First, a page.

Sports Extra – While Asia covers about 8.6 percent of the Earth’s total surface, the continent is home to nearly 60 percent of the world’s population. Out of the 20 highest-paid athletes around the world, three originate from Asia.
They include boxer Manny Pacquiao of the Philippines (earning close to $38 million within the past year, as estimated by Forbes), baseball star Ichiro Suzuki of Japan ($37 million), and basketball player Yao Ming of China ($34 million).
GALLERY: Asia’s Most Popular Athletes
By far, Tiger Woods (who is half Asian) is the highest-paid athlete in the world (at close to $90 million) in combined earnings from sports and endorsements. However, the American golfer, who was born in California, cannot be included on this list.
Financial compensation does not entirely measure global exposure. Career achievements, number of championships, historical and / or cultural relevance, volume of online searches, extent of followership, appeal to mainstream sports fans, and media exposure in non-sporting events (such as television, music, film, etc.) are variables that comprise overall popularity and stature.
Performance and Popularity >
Take Kim Yu-Na of South Korea, the figure skater who won gold at the Winter Olympics in Vancouver in 2010 with the highest-ever score [ video ]. She is South Korea’s most popular athlete and perhaps its most followed celebrity, generating close to 1.4 global monthly searches on Google.
Kim, as an Olympian, does not nearly earn as much as athletes competing in money-heavy sports. Additionally, she competes in a sporting event that occurs infrequently.
The Olympics is the most watched sporting spectacle in the world with close to 400 million television viewers, followed by the World Cup at close to 300 million. However, figure skating is largely ignored by mainstream fans unless there is a persuasive life story behind an Olympic achievement (such as overcoming racism, death of a family member, overcoming a painful injury, etc.).
Athletes from golf, basketball, soccer, American football, and racing earn much larger paychecks due to mass following, high-powered marketing and business partnerships, and heavy involvement from global media entities. Kim, despite her immense South Korean following, is not a crossover star, and is not part of the global business ecosystem.
Ichiro Suzuki, who plays for the Seattle Mariners, is one of the most accomplished baseball players to come out of Asia and make the transition to Major League Baseball. Suzuki has set batting records, won MVP awards, and received Gold Glove accolades. Despite a strong career, Suzuki’s performance hardly compels baseball analysts to regard him as one of the best ever. Thus, Suzuki is a great player but he is not historically significant.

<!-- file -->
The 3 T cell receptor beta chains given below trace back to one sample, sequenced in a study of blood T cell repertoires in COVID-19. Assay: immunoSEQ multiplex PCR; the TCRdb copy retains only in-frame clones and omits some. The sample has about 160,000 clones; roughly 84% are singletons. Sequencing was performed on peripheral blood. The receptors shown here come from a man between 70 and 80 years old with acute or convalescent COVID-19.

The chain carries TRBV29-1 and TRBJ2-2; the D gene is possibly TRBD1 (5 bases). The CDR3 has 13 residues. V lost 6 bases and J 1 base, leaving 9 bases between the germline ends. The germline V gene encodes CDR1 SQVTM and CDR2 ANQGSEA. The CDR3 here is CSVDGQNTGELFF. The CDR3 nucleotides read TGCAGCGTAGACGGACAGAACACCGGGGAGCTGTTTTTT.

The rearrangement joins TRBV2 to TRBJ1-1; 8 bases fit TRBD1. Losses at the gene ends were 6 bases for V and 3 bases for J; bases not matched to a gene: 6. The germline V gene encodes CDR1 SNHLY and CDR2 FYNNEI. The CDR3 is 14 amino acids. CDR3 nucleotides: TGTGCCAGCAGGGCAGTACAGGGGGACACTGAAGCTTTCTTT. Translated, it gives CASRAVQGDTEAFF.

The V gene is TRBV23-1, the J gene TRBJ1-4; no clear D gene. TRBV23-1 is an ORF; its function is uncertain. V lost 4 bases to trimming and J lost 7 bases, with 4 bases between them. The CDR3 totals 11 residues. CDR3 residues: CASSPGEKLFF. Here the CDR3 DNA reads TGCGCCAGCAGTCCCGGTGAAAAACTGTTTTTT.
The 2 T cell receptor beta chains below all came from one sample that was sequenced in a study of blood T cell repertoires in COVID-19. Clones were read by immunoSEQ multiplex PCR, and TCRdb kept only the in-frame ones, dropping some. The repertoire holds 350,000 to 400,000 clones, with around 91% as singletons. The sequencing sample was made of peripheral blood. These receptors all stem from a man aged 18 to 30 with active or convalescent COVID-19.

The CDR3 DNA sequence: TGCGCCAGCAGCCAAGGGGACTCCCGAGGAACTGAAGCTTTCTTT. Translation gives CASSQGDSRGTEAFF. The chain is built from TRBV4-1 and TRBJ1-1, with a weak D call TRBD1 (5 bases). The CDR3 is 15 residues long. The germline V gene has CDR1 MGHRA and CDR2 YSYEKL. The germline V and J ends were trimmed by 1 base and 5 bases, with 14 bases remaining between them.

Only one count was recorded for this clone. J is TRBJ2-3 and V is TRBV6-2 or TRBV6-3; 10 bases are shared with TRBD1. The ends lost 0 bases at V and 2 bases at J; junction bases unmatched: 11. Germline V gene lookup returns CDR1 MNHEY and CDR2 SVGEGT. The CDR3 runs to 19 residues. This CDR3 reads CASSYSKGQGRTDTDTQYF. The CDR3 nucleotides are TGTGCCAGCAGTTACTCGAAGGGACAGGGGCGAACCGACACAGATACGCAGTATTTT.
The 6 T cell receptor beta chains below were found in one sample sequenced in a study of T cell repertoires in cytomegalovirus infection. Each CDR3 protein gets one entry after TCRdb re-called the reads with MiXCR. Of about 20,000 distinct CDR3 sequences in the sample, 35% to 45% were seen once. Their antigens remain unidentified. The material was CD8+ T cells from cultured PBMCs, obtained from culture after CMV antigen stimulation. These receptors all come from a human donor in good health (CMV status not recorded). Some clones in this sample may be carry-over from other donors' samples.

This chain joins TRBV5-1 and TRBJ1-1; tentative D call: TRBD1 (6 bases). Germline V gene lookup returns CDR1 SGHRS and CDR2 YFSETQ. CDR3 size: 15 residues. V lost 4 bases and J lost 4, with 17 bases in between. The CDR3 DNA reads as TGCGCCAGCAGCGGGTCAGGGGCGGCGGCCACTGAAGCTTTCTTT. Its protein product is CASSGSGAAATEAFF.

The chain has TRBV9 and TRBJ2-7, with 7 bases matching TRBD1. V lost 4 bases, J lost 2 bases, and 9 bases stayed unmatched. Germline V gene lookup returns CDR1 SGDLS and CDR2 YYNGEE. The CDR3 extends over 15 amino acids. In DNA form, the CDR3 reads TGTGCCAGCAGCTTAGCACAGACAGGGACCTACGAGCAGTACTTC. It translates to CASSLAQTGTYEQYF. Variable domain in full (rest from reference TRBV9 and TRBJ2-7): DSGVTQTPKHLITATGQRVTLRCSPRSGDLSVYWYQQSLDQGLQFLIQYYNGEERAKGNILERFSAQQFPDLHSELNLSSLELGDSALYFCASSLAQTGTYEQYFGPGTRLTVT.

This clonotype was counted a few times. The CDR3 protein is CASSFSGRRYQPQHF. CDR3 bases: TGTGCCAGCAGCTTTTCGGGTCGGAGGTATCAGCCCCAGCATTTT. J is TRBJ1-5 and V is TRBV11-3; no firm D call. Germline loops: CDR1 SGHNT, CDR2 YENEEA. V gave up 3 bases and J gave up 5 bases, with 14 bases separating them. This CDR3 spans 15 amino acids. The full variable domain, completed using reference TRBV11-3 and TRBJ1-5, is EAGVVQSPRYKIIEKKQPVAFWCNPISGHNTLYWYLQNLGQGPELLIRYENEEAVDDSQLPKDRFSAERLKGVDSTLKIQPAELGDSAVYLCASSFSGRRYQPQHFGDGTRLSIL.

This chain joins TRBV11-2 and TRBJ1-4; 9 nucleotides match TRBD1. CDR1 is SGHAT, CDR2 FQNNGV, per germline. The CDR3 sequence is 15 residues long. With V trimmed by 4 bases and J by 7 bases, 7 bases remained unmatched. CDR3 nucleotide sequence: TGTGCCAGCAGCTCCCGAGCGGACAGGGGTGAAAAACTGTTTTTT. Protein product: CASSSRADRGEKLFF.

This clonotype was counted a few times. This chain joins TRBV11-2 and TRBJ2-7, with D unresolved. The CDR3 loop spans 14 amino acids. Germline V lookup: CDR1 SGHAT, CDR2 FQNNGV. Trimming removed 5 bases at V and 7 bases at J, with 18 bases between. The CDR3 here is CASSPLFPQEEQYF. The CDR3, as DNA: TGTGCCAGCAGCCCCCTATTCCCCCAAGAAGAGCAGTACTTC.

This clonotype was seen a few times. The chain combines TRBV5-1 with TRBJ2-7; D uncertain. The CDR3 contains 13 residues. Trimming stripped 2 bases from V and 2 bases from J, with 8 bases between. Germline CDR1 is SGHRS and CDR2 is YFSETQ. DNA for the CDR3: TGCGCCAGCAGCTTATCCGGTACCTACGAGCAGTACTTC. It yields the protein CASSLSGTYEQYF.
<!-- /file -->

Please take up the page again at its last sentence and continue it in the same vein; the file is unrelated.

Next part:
Yao Ming has ignited a much larger following of basketball from China – with its immense population and especially from the younger demographic, thanks in part to NBA commissioner David Stern’s aggressive campaign to globalize the league.
Importantly, the 7’6″ center is a media darling. When Ming is healthy, the Houston Rockets center routinely scores over 20 points per game, grabs at least 10 rebounds, with multiple shot blocks. However, Ming is no longer the “future of Chinese basketball” and has been contemplating retirement after yet another injury-plagued season. Ming briefly played to his potential until his health broke down. He is popular, but does not reside at the apex of his craft.
The Man >
There is constant regional interest from South Asia, such as India and Pakistan, in popular cricket players. To the east, China and Japan frequently produce popular athletes that compete in both the Summer and Winter Olympics. These athletes attract a niche following that rarely capture a global audience. If they do, the sizzle typically fades as U.S. mainstream media move on to traditional sports coverage.
With over five million global online monthly searches, boxer Manny Pacquiao of the Philippines is clearly Asia’s most popular athlete. (Contrast that with Yao Ming who barely gets half a million online searches per month.)
Pacquiao is the fifth-highest paid athlete from outside of the U.S. behind Roger Federer of Switzerland (tennis), Lionel Messi of Argentina (soccer), David Beckham of England (soccer), and Cristiano Ronaldo of Portugal (soccer).
GALLERY: Asia’s Most Popular Athletes
The Filipino boxer’s public stature is rewarded by the marketplace in terms of monetary compensation. Having won a record-extending eight titles in as many weight classes this past November, the “Pacman” meets our criteria of compelling performance.
He is historically and culturally significant, and possesses a life story that enables any individual (from wherever they are) to identify with the narrative of struggle, resilience, and hope. A loyal fan base of over 90 million Filipinos and an increasing grip over Western mainstream fans, combined with continuous media coverage, have created buzz that propels Pacquiao on top of the popularity chart in Asia.
After being elected as a congressman in his native Philippines this past May, along with multiple platinum albums, films, television shows, and endorsement deals, Pacquiao also conveys his personal brand in mainstream channels outside of sports.
After the “Pacman” retires, who might take over as the continent’s most endearing sports athlete? He or she will be unsurpassed in his chosen field. Will enjoy interest from major media entities. But also convey, perhaps in mythic terms, a life story that compels the globe to provide premium shelf space on a crowded world stage.
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